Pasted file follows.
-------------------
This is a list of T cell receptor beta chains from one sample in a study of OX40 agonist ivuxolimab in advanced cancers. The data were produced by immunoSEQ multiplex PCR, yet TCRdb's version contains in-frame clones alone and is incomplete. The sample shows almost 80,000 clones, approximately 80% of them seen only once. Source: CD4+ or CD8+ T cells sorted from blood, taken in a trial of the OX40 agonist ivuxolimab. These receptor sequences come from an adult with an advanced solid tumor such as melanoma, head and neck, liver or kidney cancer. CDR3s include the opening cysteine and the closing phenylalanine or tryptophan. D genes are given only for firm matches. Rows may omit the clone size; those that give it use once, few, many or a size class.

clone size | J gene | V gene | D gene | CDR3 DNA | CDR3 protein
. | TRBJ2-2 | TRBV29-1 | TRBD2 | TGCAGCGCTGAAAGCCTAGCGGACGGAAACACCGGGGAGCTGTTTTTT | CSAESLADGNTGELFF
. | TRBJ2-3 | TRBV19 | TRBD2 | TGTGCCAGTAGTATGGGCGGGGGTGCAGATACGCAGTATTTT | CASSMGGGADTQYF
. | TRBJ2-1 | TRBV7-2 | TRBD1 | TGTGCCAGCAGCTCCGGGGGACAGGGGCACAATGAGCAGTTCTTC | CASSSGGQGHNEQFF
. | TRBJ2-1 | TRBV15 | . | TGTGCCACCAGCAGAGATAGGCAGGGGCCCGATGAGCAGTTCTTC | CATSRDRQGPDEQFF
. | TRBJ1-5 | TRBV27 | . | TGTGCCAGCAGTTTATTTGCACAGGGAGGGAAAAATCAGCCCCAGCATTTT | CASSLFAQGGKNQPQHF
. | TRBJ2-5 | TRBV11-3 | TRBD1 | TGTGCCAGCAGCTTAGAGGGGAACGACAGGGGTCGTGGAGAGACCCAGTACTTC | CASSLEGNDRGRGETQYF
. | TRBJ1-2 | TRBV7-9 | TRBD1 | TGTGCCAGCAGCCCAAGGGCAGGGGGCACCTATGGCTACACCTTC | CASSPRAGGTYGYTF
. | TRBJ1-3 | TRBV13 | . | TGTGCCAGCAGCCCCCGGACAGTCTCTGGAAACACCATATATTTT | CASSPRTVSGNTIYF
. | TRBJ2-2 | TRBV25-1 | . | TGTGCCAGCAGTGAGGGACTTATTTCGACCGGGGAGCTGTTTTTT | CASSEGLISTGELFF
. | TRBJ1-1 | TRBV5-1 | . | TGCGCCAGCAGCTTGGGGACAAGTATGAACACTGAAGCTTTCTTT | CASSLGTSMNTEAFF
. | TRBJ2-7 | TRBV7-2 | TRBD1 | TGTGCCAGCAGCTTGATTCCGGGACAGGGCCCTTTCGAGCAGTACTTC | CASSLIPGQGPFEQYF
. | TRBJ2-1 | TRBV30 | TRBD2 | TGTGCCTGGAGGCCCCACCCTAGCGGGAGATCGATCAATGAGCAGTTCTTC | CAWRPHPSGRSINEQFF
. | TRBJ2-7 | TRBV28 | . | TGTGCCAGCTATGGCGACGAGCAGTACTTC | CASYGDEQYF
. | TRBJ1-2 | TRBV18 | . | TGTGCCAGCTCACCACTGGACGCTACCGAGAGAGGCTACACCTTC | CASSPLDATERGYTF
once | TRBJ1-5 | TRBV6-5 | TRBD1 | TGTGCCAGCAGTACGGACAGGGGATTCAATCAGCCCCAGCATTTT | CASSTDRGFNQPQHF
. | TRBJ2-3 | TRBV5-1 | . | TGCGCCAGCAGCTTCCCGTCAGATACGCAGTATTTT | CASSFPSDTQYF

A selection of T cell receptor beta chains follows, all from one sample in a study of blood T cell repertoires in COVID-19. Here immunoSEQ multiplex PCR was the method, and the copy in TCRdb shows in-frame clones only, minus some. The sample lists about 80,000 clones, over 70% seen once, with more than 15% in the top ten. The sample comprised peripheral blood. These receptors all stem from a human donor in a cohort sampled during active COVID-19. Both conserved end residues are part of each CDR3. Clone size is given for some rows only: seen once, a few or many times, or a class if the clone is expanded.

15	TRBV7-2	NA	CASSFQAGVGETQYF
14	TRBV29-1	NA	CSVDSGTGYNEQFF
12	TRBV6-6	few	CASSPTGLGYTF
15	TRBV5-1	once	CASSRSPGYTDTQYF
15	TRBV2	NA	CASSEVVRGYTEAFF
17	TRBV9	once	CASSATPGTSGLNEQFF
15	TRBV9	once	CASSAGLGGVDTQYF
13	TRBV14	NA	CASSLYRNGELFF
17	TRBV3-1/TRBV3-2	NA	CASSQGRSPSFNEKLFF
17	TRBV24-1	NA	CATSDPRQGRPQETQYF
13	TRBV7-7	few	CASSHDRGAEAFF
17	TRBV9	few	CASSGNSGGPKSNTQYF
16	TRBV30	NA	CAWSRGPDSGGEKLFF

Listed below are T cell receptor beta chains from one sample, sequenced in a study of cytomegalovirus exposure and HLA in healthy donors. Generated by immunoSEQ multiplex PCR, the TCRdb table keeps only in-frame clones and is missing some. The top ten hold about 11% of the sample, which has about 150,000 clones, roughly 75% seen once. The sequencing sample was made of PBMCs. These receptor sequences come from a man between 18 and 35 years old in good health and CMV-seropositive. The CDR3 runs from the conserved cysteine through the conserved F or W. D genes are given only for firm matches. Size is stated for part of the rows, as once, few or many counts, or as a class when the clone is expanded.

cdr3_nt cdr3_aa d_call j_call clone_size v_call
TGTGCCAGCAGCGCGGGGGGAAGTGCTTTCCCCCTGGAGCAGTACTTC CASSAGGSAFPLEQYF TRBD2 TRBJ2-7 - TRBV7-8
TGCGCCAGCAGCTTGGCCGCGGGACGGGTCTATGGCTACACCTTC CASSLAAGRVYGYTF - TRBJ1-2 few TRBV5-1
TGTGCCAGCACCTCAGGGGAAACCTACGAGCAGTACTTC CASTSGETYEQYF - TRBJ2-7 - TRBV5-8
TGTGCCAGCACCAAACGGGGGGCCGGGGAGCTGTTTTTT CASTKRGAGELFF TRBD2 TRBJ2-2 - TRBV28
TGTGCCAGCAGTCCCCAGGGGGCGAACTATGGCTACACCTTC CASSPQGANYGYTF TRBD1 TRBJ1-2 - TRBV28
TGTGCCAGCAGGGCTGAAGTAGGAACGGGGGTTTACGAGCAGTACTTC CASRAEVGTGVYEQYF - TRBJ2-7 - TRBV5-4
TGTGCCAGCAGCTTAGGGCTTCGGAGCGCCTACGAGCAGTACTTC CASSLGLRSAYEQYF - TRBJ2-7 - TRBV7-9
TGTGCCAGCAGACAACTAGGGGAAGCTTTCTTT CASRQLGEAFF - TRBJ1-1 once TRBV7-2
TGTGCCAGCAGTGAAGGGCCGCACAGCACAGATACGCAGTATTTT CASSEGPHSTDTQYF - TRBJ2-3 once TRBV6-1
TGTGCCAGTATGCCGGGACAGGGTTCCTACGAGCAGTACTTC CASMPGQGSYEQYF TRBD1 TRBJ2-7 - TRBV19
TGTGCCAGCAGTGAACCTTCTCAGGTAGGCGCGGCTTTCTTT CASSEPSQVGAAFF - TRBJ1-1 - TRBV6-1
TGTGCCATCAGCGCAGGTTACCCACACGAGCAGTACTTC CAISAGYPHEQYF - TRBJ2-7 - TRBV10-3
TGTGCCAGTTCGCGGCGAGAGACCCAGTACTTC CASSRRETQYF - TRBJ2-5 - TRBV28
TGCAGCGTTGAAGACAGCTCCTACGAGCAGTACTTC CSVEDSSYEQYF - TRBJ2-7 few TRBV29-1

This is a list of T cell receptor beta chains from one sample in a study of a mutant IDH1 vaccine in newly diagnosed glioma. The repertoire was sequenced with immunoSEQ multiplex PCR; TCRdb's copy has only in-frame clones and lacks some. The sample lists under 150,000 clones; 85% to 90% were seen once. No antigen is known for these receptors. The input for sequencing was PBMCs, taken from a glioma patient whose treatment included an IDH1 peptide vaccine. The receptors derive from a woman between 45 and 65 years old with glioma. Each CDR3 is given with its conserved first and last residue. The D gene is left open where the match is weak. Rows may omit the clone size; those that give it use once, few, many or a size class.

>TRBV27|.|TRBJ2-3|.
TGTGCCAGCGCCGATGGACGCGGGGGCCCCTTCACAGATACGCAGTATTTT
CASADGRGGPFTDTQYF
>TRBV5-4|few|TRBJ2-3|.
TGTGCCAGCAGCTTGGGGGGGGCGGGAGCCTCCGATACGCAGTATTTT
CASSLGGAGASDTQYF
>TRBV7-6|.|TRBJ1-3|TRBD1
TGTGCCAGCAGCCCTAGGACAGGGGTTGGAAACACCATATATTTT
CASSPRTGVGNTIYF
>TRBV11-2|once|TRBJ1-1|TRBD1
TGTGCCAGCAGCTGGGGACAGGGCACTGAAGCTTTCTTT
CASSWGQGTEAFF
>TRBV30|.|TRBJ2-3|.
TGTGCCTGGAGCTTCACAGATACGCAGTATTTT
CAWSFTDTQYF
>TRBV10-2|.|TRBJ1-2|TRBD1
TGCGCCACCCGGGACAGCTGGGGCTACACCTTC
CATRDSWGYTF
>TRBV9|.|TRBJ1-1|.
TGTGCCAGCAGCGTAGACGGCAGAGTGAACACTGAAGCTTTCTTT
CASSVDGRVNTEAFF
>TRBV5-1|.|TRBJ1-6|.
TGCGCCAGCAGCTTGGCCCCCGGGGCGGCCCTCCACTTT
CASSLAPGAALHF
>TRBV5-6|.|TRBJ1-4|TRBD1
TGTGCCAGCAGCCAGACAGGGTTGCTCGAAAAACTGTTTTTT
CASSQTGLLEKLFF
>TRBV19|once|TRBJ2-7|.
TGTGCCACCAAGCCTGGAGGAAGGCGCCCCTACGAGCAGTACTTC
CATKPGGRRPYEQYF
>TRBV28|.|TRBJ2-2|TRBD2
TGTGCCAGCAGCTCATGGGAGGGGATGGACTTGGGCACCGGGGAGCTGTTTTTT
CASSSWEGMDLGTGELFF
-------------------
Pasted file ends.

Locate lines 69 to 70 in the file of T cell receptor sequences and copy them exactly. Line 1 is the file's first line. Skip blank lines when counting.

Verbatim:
TGTGCCAGCAGCGTAGACGGCAGAGTGAACACTGAAGCTTTCTTT
CASSVDGRVNTEAFF